Chester's Brothers of Concern was born out of the death of a 2-year-old.
Terrance Webster, known as "Pop" because of his love of Pop-Tarts, was killed by a bullet that pierced his family's front door and struck him in the head.
In a community pummeled - and perhaps numbed - by shooting after shooting, Terrance's death in June 2010 was a turning point for Kenny Covert.
"I had to do something," said the 43-year-old pharmaceutical quality control specialist.
Covert gathered a group of Chester men for a call to arms of a different kind. In a community blighted by poverty and crime, they would come up with ways to help.
Two years later, Brothers of Concern is involved in literacy efforts and coat drives, feeding the hungry and mentoring young people. Covert wryly calls the 20 members "street intervention specialists."
For years, Chester has struggled with "poverty, dysfunctional relationships, and the school system is broken," Covert said. "It used to be a booming industrial city. When the industry moved out, the business that took its place was drugs."
The Brothers of Concern have walked the neighborhoods talking to young people. They have served Thanksgiving dinner to the needy at Dawn's Diner and started an initiative to encourage local barbers to become mentors to the youngsters who sit in their chairs.
The group, which is working toward nonprofit status, has collaborated with other organizations, such as Single Mothers Are Really Trying (SMART), the Boys & Girls Club of Chester, and the Delaware County Literacy Council, to host literacy and minority health events.
Part of the group's latest project is visible from I-95 South in Northeast Philadelphia.
Above the highway is a billboard showing 66 African American men from Chester reading books, part of the group's Real Men Really Read campaign.
"We're trying to show people that education is [the answer]," said group president Jonathan Abdur-Rahim King of Chester, who also works as a community liaison for the Mayor's Office.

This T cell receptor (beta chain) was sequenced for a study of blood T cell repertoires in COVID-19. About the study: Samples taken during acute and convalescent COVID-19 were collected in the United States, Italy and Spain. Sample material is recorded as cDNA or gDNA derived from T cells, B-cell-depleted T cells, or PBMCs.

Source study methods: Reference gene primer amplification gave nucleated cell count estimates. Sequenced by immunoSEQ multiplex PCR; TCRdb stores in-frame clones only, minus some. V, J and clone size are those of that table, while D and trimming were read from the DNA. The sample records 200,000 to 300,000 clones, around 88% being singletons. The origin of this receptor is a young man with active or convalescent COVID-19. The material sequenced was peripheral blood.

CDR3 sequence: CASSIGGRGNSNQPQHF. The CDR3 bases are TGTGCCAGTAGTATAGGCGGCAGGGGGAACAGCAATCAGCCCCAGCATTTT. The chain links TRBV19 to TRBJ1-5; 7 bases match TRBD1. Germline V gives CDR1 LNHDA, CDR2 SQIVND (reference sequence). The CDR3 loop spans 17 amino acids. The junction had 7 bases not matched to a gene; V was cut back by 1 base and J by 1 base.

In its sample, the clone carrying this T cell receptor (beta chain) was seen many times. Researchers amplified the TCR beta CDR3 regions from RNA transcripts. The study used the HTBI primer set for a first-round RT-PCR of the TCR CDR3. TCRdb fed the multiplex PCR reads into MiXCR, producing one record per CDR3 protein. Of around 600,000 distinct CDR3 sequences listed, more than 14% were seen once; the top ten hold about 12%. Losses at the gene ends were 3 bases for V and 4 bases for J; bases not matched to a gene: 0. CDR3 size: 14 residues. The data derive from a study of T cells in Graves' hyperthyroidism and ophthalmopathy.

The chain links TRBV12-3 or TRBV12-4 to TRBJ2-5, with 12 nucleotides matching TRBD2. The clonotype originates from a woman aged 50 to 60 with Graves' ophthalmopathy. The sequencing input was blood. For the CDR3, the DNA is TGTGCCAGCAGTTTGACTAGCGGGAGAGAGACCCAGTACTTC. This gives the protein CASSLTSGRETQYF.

The billboard picture was taken by John Staples in January during the Martin Luther King Day of Service and was installed in late August. Another billboard is along Route 322 in Aston, Delaware County.
It shows ordinary husbands, fathers, and sons who work as teachers, lawyers, construction workers, politicians, and police officers.
"There's nothing wrong with [using] entertainers," said Nicole Cogdell, the only female member - and lead organizer - of Brothers of Concern. "But [mentorship] is not always about the bling-bling. It's about the man or woman who's catching the bus."
Members have had their own struggles, and the city's violence has hit home.
King's son was injured in a shooting while King was in another part of town at an antiviolence rally. Covert lost a close friend to gun violence five years ago.
On Wednesday, members helped out at the closing ceremony of the Stetser Elementary School's My Main Man program.
For a week, students' male relatives came to school to read with youngsters, make presentations, and sit and observe. Nearly 70 men came to the school, principal Janet Baldwin said.
It is critical, Baldwin told parents and students, that children have male relatives who are interested in their lives - and show it.
For Shanan Rykard, Brothers of Concern has been the bridge to a job at Cheryl's Southern Style Restaurant in Chester. Rykard, 18, a senior at Chester High School, wants to become a chef.
"I met Mr. Kenny [Covert] at the Chester Youth Summit at Widener University," Rykard said. "I told him I wanted to be a chef, and he had the connection. They are helping a lot of young males to get their to dream."